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Slide Show | August 2012

Which Budgeting Site Is Best for You?

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As the economy continues to sputter -- along with the balance sheets of many families -- the Internet has supplied an abundance of online tools to help repair the damage. We've scoured the offering onlines. Here are our favorite sites for a variety of money-management styles.

Each site tracks your cash flow by collecting your financial information in one place, providing access to your complete financial picture anywhere you have Internet access.

To maximize their value, most sites require that you link them to your financial accounts by providing your online user names and passwords. This sharing might sound risky, but none of our favorite tools has experienced security problems. BudgetPulse.com does not ask you to supply your private data. The rest of our picks guard your information from hackers with bank-level security; they encrypt your user names and passwords, meaning they cannot be viewed anywhere in plain text without a key. Even if your account were hijacked, intruders would not be able to execute any money moves because the sites access your financial accounts on a read-only basis.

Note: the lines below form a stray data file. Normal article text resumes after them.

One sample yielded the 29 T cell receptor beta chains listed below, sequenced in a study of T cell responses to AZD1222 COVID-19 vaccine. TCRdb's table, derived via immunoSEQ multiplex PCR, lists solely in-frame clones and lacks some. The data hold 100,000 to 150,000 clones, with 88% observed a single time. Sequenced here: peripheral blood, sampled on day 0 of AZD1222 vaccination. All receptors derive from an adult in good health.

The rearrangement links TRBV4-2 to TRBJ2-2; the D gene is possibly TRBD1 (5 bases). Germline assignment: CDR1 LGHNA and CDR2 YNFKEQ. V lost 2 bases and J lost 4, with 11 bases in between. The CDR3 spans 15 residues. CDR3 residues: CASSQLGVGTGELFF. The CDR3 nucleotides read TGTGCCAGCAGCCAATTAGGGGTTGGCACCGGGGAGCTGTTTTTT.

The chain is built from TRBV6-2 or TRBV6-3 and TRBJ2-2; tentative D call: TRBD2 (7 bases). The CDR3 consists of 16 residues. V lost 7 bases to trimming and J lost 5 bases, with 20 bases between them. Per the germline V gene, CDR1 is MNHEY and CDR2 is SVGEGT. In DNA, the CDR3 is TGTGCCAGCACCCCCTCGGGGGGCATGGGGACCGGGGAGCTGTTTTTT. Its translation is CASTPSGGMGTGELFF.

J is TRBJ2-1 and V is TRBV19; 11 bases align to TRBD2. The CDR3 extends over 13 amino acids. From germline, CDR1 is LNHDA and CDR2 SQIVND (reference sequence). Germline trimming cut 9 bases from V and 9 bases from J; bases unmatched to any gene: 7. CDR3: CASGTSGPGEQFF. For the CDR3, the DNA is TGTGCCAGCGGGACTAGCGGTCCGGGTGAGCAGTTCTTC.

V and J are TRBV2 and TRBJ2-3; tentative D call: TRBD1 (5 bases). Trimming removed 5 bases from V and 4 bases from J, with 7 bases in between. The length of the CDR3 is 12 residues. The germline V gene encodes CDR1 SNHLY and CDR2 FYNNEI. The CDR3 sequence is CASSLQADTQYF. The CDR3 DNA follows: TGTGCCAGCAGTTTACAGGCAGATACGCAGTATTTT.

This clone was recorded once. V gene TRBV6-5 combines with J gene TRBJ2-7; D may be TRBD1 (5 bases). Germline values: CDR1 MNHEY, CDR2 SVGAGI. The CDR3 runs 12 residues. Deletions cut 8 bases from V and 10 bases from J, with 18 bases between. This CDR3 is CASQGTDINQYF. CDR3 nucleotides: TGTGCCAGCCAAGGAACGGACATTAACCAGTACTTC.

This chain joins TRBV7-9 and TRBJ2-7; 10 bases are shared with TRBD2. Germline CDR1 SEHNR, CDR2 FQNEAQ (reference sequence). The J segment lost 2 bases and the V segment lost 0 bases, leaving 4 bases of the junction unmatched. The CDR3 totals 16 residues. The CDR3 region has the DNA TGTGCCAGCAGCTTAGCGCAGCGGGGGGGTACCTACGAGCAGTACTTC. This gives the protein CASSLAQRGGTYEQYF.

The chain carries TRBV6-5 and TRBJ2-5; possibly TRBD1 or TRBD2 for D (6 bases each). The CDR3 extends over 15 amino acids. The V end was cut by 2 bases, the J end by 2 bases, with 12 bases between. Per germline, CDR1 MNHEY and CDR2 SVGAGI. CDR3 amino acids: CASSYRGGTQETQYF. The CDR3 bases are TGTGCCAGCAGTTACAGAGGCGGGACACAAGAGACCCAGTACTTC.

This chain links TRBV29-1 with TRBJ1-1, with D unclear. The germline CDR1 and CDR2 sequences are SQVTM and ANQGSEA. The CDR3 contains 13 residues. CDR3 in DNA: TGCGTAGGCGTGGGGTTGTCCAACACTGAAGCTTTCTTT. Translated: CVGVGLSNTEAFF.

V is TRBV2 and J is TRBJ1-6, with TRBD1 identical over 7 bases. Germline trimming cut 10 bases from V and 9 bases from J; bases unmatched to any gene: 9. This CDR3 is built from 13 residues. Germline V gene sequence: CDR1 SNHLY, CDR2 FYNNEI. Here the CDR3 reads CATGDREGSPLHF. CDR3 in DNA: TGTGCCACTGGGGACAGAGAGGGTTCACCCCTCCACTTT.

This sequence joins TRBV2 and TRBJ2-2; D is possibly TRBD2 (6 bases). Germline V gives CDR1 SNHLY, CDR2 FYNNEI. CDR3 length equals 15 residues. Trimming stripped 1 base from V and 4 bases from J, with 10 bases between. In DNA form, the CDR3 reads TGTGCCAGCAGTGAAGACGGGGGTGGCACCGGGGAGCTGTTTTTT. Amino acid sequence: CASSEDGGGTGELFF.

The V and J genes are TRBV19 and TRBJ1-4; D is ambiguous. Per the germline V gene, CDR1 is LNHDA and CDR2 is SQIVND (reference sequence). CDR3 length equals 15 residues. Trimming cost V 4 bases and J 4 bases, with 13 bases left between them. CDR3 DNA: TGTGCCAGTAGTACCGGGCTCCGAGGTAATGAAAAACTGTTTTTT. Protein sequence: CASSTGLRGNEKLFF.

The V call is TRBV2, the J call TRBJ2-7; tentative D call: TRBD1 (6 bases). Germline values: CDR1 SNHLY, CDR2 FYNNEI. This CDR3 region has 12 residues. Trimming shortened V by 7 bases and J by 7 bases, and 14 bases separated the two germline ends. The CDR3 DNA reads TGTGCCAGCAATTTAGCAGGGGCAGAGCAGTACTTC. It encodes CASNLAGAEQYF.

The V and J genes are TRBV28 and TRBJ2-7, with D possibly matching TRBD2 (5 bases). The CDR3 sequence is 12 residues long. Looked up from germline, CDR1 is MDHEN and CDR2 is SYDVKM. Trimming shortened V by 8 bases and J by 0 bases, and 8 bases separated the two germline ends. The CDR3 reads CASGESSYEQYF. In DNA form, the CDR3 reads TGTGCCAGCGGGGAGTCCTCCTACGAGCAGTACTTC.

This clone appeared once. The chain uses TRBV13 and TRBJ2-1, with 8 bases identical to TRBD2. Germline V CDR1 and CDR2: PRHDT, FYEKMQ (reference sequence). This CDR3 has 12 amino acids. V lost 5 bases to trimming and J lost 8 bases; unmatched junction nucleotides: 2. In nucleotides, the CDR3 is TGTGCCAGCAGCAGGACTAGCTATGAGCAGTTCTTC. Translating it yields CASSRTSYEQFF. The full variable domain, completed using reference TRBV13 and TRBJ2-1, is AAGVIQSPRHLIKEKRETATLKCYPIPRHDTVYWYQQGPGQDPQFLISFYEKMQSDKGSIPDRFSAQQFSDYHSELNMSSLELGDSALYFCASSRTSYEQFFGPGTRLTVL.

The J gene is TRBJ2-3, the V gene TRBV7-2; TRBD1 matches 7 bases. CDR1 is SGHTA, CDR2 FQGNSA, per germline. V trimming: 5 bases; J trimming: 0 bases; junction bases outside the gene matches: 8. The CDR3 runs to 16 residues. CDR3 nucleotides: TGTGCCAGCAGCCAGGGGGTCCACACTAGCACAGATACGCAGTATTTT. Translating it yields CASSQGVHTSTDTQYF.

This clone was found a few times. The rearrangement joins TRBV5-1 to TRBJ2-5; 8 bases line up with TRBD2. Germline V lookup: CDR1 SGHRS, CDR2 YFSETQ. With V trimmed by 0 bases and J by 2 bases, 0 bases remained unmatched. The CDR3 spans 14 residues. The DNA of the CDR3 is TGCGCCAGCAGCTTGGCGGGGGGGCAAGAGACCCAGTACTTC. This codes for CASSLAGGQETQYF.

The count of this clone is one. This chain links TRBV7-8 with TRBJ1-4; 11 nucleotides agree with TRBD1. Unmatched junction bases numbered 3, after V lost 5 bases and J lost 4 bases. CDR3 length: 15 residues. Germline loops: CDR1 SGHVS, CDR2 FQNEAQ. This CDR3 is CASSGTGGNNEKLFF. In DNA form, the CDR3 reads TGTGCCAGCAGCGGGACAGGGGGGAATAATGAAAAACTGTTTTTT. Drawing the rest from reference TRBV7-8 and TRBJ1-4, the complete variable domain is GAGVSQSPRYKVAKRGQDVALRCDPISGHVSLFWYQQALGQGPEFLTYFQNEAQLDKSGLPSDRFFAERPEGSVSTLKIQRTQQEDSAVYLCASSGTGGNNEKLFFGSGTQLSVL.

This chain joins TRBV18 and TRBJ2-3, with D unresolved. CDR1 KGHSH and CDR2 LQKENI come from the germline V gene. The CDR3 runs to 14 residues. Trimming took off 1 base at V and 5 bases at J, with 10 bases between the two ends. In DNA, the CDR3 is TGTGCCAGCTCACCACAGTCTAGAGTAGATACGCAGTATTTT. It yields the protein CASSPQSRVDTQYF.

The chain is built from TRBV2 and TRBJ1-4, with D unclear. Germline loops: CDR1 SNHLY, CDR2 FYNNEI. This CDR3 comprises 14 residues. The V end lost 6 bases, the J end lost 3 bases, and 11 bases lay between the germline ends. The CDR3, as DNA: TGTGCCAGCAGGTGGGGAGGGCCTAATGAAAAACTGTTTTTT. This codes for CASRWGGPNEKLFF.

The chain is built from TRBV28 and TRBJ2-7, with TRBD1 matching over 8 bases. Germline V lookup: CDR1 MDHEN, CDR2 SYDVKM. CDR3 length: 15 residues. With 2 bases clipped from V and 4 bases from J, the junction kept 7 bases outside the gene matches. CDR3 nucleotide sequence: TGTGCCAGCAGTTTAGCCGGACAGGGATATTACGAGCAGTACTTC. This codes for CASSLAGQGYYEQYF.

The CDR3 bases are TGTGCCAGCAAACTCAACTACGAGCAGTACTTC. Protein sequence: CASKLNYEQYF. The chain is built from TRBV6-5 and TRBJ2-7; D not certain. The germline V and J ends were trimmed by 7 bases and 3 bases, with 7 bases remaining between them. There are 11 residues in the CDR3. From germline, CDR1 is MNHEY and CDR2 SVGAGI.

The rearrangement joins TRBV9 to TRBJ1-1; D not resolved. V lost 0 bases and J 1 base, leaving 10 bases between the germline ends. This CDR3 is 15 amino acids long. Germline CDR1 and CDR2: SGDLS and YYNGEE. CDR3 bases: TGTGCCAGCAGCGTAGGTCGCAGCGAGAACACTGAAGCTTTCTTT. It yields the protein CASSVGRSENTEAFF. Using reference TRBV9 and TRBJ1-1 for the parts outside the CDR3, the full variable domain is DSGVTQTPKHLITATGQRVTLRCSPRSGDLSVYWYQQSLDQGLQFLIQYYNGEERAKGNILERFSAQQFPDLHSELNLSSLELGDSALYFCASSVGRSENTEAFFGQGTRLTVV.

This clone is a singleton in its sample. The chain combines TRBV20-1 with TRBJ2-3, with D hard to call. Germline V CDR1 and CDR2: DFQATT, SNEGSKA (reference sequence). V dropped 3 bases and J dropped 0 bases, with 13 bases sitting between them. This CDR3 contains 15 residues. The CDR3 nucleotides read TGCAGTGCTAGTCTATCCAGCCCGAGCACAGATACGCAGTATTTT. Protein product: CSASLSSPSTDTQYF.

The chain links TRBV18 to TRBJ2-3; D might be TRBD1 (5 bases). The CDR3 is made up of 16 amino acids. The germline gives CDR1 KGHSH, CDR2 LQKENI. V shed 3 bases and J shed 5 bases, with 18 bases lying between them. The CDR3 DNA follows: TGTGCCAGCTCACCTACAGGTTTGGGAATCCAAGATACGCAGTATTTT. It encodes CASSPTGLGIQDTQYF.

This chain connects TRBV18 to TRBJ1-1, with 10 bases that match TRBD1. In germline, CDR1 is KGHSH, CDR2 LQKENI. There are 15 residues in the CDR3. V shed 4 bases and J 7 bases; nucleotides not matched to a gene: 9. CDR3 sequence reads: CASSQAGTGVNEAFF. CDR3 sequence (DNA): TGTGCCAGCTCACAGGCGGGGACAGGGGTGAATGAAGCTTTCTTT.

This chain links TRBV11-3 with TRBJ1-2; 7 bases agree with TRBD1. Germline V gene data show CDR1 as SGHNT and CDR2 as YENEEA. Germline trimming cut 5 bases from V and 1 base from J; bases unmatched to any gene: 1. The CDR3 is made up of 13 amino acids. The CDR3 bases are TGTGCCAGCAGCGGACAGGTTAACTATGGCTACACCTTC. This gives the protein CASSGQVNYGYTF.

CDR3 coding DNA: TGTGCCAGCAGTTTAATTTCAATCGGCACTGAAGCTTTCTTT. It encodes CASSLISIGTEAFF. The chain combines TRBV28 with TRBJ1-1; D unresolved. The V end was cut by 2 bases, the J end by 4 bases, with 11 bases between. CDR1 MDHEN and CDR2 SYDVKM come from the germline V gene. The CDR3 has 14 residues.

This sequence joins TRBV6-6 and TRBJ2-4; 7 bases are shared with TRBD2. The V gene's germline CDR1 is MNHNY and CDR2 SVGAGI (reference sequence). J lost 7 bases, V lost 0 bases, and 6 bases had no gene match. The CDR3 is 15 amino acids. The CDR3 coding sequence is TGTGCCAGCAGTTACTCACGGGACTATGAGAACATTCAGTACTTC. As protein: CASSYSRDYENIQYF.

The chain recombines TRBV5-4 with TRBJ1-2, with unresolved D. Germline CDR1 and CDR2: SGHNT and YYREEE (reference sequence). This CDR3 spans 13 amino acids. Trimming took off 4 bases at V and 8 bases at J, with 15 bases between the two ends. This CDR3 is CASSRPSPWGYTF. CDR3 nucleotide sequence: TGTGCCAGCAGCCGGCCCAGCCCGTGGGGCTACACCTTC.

No matter what your personal finance style, one of these online money-management tools will help you stay in control. Begin by clicking the forward arrow on the upper right-hand corner of this page.


Which Budgeting Site Is Best for You?

Mint.com: Best Overall Site

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Mint.com

In general, Mint has gotten better with age (save for a few hiccups during the ownership transition period). It has improved original features and periodically added new ones, including the popular budgeting tool. On your budget page, you can add sliding bars -- each bar represents an expense category you want to track -- and set dollar limits for how much you can spend within a selected timeframe. Mint even starts you off with a recommended amount based on your spending history. Your budget bars fill up with each transaction you make; as they approach the limits, they go from green to yellow to red.